Planning for a Walkable Community

Infographic describing how community planning, continuous community involvement, recreational programming, and social marketing increase use of parks and recreational facilities.

There are several approaches that municipalities can undertake to develop built environments that support active living. Suggested ways to increase opportunities for physical activity include:

Active-Transportation Initiatives

To accommodate pedestrian and bicyclists, the pedestrian network (i.e., trails, paths, sidewalks, walkways) should be continuously linked and connected. Community design principles such as context-sensitive design, mobility-friendly design, mixed-use and infill development can be adopted to support the walkability and bikeability of a community. These practices are supported by the Delaware Complete Streets Policy and the Delaware Statewide Pedestrian Action Plan.

Pedestrian-Friendly Community Design

To provide alternative modes to automobile travel, communities should be designed and built with the pedestrian in mind. Better Models for Development in Delaware sets forth six principles for better development, including strategies to reduce the impact of the car. The Community-Design Tools section of the toolbox provides community design strategies that move toward “an architecture of place.” A Designing Better Places Video Series is a seven-part series that introduces “citizen planners” to general community-design principles. In addition, IPA’s Delaware Planning Education Program offers courses to learn about community design principles and how to revise local codes to foster a more pedestrian- and mobility-friendly community.

Neo-traditional neighborhood design and smart-growth strategies are being implemented to mitigate the effects of sprawl, promote a sense of community, and encourage pedestrian-friendly design. A key smart-growth principle is creating walkable communities that are attractive, convenient, safe, and healthy. For information on walkability enhancing strategies like streetscaping, infill development, and traffic calming, visit the Complete Streets and Efficient Land Use sections of the website.

Parks and Recreation Facilities

Increasing access to open spaces, parks, and active-recreation facilities (i.e., playgrounds, ball fields, picnic areas, sports complexes, and trails) can promote physical activity of community members. To promote use of these facilities, design should reflect community interests, incorporate sustainability features, and consider long-term maintenance needs and management costs. See the Parks and Recreation Master Planning section of the complete communities website for guidance in designing recreational facilities.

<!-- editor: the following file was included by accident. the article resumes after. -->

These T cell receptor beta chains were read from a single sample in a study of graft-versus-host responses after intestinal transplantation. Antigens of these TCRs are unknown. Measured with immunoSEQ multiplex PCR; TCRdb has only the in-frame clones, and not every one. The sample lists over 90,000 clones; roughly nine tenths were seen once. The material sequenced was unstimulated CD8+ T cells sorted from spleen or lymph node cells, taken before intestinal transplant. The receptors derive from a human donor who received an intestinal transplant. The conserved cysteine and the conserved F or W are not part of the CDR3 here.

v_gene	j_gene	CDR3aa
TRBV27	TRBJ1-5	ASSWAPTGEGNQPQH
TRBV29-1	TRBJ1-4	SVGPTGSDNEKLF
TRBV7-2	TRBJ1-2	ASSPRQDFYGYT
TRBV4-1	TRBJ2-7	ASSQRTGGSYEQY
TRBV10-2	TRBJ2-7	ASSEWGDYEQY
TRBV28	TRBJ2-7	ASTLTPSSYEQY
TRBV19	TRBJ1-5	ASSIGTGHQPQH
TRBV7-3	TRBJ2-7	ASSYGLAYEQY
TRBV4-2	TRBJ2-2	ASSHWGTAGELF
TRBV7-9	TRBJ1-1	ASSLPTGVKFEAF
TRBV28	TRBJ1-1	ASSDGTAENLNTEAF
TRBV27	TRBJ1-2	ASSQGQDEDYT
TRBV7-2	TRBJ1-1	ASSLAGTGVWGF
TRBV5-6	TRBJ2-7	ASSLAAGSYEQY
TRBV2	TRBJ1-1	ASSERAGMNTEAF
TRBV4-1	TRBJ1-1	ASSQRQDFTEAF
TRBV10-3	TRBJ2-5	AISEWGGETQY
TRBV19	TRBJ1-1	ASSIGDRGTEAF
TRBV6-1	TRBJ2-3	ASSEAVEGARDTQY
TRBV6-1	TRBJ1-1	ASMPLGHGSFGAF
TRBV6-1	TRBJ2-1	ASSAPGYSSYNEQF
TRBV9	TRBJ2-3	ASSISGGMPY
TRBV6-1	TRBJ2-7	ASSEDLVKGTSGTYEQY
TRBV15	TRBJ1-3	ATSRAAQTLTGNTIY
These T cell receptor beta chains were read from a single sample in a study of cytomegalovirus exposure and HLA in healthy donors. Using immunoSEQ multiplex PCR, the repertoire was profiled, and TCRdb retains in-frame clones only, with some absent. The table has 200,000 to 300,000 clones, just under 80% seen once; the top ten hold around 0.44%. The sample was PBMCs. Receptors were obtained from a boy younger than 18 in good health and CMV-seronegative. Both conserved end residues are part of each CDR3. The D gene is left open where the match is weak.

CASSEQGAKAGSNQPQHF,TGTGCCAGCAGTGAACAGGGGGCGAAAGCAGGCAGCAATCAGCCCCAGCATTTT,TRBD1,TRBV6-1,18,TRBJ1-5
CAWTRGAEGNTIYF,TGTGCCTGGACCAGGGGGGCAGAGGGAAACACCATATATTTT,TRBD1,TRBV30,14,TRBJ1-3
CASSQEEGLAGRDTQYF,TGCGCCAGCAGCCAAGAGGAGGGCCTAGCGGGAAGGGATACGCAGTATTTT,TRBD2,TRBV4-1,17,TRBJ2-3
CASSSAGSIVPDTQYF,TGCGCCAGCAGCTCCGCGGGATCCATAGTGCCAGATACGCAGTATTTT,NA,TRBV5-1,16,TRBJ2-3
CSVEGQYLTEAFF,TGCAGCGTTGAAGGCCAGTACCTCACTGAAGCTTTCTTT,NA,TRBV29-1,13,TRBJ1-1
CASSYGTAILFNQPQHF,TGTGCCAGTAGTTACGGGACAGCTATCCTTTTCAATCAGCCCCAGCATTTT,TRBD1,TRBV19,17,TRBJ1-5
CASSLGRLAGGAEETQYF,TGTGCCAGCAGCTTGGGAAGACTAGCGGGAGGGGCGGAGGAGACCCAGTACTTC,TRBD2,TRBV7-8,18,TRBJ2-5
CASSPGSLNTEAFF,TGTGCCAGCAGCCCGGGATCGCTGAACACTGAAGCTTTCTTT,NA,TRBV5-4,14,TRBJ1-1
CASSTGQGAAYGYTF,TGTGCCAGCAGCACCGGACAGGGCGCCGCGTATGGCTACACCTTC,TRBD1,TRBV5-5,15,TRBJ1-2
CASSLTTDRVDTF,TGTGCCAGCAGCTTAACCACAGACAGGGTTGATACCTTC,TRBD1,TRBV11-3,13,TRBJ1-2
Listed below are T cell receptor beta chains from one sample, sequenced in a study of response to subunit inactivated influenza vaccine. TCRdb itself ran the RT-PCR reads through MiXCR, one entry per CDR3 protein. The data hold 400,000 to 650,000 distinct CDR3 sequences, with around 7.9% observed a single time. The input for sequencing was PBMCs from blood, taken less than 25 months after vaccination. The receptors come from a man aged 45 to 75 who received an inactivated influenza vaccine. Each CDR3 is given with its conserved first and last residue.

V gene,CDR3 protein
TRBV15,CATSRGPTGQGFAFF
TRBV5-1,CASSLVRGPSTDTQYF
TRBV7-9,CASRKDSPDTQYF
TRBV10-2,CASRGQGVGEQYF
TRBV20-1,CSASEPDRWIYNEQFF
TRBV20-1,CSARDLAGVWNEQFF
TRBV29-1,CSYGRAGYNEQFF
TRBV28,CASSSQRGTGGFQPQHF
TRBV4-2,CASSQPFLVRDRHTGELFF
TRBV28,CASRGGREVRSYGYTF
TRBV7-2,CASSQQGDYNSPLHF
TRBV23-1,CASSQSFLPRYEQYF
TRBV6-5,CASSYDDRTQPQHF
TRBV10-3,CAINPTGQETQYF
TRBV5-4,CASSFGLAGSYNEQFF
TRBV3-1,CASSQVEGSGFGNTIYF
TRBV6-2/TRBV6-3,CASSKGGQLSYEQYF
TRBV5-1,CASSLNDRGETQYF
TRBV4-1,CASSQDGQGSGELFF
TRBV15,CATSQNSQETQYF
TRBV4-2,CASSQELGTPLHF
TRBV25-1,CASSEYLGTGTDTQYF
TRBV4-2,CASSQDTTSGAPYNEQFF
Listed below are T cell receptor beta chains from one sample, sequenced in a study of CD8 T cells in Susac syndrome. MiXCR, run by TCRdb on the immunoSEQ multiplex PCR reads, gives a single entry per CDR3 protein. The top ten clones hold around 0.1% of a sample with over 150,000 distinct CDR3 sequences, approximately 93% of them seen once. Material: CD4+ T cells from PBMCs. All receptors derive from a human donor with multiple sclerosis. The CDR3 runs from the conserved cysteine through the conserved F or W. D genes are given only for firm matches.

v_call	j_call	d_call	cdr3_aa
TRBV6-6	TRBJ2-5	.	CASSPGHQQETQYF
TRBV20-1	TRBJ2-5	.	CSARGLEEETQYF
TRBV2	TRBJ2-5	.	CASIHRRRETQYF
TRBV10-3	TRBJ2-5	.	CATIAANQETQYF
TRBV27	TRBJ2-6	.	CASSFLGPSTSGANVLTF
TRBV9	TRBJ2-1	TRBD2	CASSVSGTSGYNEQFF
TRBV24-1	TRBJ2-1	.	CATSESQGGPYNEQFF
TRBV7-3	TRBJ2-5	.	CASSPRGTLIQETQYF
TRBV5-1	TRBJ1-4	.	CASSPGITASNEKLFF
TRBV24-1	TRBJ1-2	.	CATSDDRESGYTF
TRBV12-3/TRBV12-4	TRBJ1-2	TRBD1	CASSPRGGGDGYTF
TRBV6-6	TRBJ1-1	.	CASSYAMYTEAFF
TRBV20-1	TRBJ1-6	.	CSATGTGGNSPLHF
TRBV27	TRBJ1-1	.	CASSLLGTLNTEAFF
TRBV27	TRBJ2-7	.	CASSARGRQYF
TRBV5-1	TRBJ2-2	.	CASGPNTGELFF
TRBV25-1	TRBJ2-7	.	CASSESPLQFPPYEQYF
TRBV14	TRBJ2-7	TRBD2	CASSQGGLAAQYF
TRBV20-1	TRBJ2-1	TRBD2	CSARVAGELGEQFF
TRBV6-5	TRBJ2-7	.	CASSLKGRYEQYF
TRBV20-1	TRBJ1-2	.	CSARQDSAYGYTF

Build it and they will come? Not necessarily. Recreation programming can promote use of parks and trails. Social marketing can also influence behavior to promote physical activity and exercise. For real world examples showing how parks help communities become more active and walkable, follow the links below.

National Parks and Recreation Association (NPRA)

Through active transportation, parks and recreation agencies provide valuable benefits to communities by providing an engine for economic development, increasing health and wellbeing, supporting conservation and providing benefits to all citizens regardless of socioeconomic status. NPRA’s research reports convey how parks and recreation agencies have historically been closely aligned with the goals of active transportation principles, as well as playing an important role in the development and management of active transportation infrastructure.

Image of NRPA report titled Active Transportation and Parks and Recreation

Credit: NRPA

Image of NRPA report titled Safe Routes to Parks.

Credit: NRPA


Many of these initiatives encourage active living in that they promote physical activity both recreationally and in daily activities. For more information on promoting active living in your community, see the Active Living Spark Page on the Complete Communities website.

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